After more than 1,090 days since the last race weekend at Christie Clinic Illinois, the return of race weekend was cause for celebration for many. Race weekend is more than street closures and runners breaking personal bests, it’s also the crowds of volunteers and cheering supporters who line the streets to direct routes, hand out water and electrolytes, clap loudly to provide a critical morale boost and create a festive atmosphere. Race weekend is also about local businesses supporting the event by attending the Expo, offering discounts to race participants or offering a refreshing beer at the Mile 14th Mile Celebrate Victory Bash.
As incredible as the 2022 race weekend was, something critical was missing from the triumphant return – the showpiece event, marathon. It was not an easy decision for race director Jan Seely, who attributed the cancellation mainly to a shortage of available public safety officers and the continued impacts of the pandemic. It was also not a popular decision with many of the 1,430 people who had signed up to run the marathon.
In response to the announcement of the cancellation of the marathon On the Christie Clinic Illinois Race Weekend Facebook page, many commenters expressed frustration and confusion as to why the marathon could not take place by simply asking competitors to run the course twice. of the half marathon. Despite offering refunds or the option to convert to the half marathon, the disappointment was understandable, as the flatness of this course makes it a popular choice for those trying to qualify for the Boston Marathon.
As a result of the cancellation, fewer people from out of town chose to make the trip to Champaign-Urbana, which means decreased profits for area hotels and restaurants. The magnitude of the economic impact of breed reduction is not reported. However, according to a recent News-Gazette article, the estimated annual economic impact of the race weekend is $7 million.
For those hoping that the cancellation of this marathon is just a dot on the radar, it seems likely there won’t be a marathon next year either. In the 2022 Official Race Guide, there is an announcement for the 2023 marathon weekend: the races listed are the half marathon, marathon relay, 10k, 5k, youth race, mile and six options I -Challenge. Registration will open in June.
Photo from Christie Clinic Illinois Race Weekend website.
Obviously, this is a major disappointment and will likely continue to limit attendance at the event. This year, some marathon runners may have chosen to keep their registration and only run the half marathon. Serious runners are less likely to plan to travel far for a half marathon in the future. This will have a significant economic impact on our community.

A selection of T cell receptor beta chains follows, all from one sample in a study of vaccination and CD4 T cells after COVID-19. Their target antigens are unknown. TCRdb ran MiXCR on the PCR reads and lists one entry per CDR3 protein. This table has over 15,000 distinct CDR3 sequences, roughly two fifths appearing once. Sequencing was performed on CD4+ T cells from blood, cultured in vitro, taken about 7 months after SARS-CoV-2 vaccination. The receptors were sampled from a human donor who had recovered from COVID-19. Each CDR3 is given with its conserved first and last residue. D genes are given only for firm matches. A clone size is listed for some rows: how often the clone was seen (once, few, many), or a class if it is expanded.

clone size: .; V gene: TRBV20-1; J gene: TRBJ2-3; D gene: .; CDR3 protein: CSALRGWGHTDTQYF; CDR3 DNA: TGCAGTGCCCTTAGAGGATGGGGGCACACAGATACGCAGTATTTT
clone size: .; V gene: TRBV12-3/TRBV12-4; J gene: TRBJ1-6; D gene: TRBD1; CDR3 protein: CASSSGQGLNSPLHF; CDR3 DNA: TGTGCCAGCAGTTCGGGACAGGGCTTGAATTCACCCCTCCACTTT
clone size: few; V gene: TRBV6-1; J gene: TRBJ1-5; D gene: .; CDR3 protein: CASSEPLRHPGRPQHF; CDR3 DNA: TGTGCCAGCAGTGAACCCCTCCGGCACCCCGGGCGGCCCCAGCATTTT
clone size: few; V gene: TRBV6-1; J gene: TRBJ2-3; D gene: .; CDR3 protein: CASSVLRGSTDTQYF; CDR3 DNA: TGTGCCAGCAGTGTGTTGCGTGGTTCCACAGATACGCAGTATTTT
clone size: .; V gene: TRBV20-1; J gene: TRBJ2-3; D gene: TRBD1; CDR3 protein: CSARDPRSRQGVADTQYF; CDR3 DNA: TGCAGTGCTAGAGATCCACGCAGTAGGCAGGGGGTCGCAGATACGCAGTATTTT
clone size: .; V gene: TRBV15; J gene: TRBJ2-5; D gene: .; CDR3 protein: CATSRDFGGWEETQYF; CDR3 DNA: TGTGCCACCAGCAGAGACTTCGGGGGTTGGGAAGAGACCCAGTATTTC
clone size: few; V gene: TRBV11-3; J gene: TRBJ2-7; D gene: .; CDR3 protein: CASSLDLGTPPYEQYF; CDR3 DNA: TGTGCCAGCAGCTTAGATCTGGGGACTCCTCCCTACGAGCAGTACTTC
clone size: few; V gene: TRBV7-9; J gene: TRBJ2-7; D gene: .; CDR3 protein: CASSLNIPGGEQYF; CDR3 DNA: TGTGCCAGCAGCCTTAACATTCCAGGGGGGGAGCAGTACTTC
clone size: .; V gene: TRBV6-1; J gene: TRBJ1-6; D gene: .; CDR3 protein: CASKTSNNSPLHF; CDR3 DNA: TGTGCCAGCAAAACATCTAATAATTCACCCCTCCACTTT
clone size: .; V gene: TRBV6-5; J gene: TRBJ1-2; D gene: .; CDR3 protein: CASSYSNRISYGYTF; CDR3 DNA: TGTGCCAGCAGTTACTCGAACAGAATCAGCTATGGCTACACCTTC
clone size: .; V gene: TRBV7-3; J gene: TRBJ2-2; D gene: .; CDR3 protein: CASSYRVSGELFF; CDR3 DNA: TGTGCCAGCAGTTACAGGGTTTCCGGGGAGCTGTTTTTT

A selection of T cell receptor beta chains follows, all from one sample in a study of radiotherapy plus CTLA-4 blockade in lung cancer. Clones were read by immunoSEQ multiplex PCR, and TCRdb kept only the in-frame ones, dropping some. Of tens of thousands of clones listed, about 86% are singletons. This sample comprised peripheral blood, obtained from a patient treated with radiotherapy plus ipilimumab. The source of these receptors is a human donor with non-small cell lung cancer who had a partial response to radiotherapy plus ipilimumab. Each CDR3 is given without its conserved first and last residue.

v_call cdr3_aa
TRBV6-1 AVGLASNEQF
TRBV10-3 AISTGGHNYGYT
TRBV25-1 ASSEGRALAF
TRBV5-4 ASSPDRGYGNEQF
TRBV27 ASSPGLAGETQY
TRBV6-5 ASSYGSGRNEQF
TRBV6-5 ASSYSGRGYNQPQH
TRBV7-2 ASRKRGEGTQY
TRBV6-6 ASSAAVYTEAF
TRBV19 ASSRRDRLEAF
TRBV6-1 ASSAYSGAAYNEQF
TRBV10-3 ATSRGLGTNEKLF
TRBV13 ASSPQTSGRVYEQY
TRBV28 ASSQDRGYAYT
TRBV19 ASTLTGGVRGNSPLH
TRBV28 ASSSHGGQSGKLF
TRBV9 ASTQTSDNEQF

We understand that the Ongoing personnel shortages in the Champaign and Urbana Police Departments make it impossible to obtain the public safety personnel needed to stage such a large event. We reached out to Jan Seely, Race Weekend Director for Christie Clinic Illinois, for feedback on the plan for next year’s event. She says:
We’ll start meeting with city officials around 2023 as soon as we complete the gargantuan post-race tasks we have ahead of us. We would love to return to our original half marathon route for 2023, with a view to also discussing the possibility of doing a double loop of this route so that we can also offer the full marathon in 2023, with very strict cut-off times. , so we don’t close Urbana for hours and hours. We have shown this year that a smaller racing footprint is secure and that we can overcome shortages of available local law enforcement personnel by sourcing from other agencies.
We also asked her what it would take to bring back the distance marathon and she said:
Our community should continue its recovery from the pandemic and the impact it has had on law enforcement and first responder staffing. For us to have an event longer than just the half marathon, we would need the support and blessing of the city leaders. They would need to be confident that we could run the event and not put cities at risk for the time the event takes due to the resources needed to secure the event.
In the face of the epidemic of gun violence and the housing crisis, we realize that running a marathon seems like a small feat, but this event is a cultural and economic highlight in our community. For many local runners, it kicks off the spring and summer racing season, and for casual runners and volunteers, it brings a festive atmosphere to our town. We hope that one day we will restore it to its former glory.
The editorial board is made up of Jessica Hammie, Julie McClure, Patrick Singer and Mara Thacker.